The Fourth District holds an attorney is entitled to dismissal under the anti-SLAPP statute where conduct is covered by the absolute litigation privilege.
Bennie G. Trapp, Sr., owned a home and his lender initiated non-judicial foreclosure. Attorney Randall D. Naiman filed and dismissed several unlawful detainer actions against Trapp’s son, who was residing in the house. The Trapps filed a complaint against the lenders and Naiman. The trial court granted Naiman’s anti-Strategic Lawsuit Against Public Participation (anti-SLAPP) motion as to causes of action for negligence and abuse of process, but denied it as to claims for quiet title, wrongful foreclosure, breach of duty of good faith and fair dealing, and unfair business practices. The Court of Appeal held the trial court should have dismissed all causes of action against Naiman.
The anti-SLAPP statute establishes a two-step procedure. First, the defendant establishes the cause of action arises from protected activity in furtherance of the constitutional right of petition or free speech. Protected activity includes communicative conduct such as the filing, funding, and prosecution of a civil action. The absolute litigation privilege of Civil Code § 47 (b), for “judicial” or “official” communications helps define the meaning of protected activity. If the defendant establishes the conduct is protected, the burden shifts to the plaintiff to demonstrate a reasonable probability of prevailing in the action. The plaintiff must show the complaint is both legally sufficient and supported by a sufficient prima facie showing of facts to sustain a favorable judgment if the evidence submitted by the plaintiff is credited.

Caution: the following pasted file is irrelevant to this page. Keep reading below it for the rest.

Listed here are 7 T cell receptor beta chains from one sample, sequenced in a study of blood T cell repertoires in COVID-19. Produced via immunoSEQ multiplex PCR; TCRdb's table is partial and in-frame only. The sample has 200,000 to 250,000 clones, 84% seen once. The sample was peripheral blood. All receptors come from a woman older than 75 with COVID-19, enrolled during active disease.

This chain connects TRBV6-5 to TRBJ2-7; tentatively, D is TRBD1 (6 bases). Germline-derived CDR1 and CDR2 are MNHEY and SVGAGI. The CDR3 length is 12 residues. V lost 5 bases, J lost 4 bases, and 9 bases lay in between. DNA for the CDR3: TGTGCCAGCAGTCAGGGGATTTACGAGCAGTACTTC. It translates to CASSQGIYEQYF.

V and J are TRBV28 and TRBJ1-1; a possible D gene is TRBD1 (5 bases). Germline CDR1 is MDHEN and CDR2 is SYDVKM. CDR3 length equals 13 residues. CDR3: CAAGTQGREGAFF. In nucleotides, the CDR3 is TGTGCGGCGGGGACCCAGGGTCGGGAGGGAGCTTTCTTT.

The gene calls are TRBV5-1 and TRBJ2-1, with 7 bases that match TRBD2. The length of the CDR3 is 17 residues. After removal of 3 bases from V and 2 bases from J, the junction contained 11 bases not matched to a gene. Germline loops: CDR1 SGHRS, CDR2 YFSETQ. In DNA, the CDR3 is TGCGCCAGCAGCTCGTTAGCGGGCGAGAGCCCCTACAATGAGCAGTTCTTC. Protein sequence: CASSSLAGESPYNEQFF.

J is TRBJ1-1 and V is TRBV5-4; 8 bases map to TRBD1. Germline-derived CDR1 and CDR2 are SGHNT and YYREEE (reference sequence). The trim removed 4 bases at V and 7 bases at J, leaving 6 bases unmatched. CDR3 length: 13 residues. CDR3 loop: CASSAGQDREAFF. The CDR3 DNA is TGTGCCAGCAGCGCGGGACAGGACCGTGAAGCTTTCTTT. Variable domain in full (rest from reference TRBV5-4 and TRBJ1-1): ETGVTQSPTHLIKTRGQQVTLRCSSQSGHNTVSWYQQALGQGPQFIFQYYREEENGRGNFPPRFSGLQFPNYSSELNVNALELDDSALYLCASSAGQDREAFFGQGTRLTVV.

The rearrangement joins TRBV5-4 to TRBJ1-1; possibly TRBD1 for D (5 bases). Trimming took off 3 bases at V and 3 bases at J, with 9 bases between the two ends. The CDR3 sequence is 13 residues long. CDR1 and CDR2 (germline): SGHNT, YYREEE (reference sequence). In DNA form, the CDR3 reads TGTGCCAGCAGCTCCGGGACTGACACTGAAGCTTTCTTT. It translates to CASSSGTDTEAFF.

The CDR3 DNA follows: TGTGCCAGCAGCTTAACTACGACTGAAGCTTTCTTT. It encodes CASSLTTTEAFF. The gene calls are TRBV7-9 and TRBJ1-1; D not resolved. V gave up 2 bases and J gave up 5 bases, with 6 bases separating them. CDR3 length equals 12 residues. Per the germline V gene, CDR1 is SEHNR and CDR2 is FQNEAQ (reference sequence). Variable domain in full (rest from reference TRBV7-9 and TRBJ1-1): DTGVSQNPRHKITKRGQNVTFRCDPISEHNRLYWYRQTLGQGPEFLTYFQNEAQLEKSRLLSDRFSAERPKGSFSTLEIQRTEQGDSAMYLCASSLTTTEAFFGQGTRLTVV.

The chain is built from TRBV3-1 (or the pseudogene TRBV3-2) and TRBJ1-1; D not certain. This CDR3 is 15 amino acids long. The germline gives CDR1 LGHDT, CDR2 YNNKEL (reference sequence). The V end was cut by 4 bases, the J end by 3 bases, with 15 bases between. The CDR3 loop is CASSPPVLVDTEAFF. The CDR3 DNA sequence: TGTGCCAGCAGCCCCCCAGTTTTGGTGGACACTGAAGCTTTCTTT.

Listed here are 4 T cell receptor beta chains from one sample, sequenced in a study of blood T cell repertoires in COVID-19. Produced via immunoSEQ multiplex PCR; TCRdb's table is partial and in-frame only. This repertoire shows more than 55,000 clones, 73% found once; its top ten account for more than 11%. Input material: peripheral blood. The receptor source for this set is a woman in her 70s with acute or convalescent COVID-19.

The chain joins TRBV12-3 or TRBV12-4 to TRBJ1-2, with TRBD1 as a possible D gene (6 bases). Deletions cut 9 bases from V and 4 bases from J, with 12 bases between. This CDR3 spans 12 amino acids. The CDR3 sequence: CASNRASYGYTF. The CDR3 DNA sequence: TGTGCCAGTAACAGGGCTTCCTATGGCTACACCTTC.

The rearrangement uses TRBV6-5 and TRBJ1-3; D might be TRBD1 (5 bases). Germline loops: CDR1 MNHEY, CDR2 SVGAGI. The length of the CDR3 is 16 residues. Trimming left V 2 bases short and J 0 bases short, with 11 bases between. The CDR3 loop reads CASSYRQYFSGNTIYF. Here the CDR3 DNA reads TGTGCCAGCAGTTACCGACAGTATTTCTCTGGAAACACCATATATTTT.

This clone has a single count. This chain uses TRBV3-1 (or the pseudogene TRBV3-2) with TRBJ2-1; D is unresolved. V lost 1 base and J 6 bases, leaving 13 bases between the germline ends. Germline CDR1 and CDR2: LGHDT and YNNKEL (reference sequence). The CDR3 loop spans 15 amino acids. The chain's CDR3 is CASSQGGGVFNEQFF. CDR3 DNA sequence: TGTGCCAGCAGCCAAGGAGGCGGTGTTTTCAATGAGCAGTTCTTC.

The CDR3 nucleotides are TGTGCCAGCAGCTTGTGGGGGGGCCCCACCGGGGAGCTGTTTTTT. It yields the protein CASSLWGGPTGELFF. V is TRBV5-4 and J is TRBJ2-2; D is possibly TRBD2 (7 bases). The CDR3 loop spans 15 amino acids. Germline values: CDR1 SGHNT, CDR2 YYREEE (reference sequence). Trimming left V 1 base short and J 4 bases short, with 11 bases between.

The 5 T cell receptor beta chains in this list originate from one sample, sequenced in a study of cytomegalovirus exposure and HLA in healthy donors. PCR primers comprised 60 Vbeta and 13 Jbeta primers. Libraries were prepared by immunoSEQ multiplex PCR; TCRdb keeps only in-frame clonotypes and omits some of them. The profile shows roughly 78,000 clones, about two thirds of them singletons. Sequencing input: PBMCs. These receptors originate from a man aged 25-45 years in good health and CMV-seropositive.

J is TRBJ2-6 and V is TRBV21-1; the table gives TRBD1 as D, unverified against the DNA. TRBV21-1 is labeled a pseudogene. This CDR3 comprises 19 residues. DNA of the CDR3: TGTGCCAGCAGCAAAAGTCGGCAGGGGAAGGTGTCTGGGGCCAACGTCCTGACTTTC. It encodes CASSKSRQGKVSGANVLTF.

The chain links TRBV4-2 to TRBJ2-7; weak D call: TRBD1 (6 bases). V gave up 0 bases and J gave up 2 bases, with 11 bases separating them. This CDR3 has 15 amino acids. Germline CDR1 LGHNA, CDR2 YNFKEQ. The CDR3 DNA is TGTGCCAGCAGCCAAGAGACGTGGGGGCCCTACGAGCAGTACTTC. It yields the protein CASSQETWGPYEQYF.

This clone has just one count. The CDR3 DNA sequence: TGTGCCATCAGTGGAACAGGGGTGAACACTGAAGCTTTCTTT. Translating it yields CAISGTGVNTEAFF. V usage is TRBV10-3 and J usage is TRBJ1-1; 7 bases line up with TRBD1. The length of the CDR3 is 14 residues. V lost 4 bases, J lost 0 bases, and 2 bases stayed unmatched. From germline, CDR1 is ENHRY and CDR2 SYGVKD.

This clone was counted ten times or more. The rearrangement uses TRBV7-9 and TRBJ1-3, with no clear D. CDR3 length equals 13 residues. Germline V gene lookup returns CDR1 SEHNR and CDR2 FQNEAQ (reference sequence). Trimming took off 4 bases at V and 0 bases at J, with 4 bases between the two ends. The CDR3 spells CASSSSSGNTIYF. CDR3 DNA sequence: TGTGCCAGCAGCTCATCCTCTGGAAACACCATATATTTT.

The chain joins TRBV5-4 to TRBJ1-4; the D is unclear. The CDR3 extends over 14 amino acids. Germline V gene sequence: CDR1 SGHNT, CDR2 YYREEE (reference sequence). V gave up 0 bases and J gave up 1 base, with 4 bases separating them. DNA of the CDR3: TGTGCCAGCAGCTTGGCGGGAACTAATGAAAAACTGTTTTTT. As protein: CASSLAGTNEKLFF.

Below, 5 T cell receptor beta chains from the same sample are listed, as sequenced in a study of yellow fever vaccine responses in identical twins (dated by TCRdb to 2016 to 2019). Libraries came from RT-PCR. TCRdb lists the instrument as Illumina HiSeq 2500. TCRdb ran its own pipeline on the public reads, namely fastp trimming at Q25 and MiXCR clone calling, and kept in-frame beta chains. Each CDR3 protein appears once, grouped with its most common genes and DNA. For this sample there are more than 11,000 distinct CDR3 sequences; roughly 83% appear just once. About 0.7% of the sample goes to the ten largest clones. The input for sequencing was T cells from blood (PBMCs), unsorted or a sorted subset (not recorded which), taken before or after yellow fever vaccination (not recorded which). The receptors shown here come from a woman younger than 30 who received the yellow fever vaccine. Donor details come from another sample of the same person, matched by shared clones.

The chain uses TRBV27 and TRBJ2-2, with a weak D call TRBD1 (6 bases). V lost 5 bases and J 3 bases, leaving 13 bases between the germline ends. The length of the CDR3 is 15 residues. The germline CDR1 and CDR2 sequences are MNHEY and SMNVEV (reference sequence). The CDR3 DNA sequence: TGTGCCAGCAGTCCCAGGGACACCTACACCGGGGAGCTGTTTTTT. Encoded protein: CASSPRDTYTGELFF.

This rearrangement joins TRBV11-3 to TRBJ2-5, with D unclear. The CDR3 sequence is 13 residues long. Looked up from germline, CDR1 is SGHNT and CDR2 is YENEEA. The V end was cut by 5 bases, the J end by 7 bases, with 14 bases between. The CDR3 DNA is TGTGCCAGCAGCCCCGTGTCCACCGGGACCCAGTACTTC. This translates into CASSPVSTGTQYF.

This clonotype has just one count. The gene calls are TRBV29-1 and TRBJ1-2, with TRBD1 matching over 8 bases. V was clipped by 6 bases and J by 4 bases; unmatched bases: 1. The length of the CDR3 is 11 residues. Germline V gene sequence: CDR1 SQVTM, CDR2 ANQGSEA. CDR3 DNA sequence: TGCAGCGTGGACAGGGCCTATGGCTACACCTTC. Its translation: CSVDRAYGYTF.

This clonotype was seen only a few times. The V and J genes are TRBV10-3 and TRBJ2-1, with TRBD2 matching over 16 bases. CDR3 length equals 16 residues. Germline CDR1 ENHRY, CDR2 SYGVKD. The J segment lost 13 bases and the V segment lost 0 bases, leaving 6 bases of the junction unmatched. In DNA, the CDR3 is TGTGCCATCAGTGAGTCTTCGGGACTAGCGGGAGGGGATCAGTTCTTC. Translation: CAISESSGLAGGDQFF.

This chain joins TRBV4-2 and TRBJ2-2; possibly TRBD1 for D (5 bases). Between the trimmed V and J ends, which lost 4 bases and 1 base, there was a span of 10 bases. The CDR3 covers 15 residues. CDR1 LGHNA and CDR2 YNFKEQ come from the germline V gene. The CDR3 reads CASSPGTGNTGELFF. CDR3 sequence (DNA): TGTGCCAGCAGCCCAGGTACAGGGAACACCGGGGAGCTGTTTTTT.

Although the Trapps claimed Naiman filed the unlawful detainer actions to harass and bully them, the inquiry does not involve the subjective intent of the defendant engaging in protected activity. The filing of the unlawful detainer actions was clearly protected activity.
The Court rejected the argument the case was premised on the non-judicial foreclosure, which precedent establishes is not protected activity. Naiman did not participate in the non-judicial foreclosure, and the Trapps could not bootstrap those claims to encompass the protected litigation activity. A fair reading of the complaint revealed Naiman’s only conduct involved the unlawful detainer. Despite other causes of action directed at the non-judicial foreclosure, where causes of action allege both protected and unprotected activity, all the causes of action must be stricken.
Plaintiffs could not prove a probability of prevailing because the absolute litigation privilege barred all claims. The privilege applies to any communication made in judicial or quasi-judicial proceedings; by litigants or other participants authorized by law; to achieve the objects of the litigation; and that have some connection or logical relation to the action. It may extend to communicative conduct taken before or after a trial or other proceeding. . The privilege affords litigants and witnesses free access to the courts, without fear of derivative tort actions. It encourages open channels of communication and zealous advocacy, promotes complete and truthful testimony, gives finality to judgments, and avoids unending litigation.
Comment: The anti-SLAPP statute continues to provide robust protection for attorneys against third-party claims.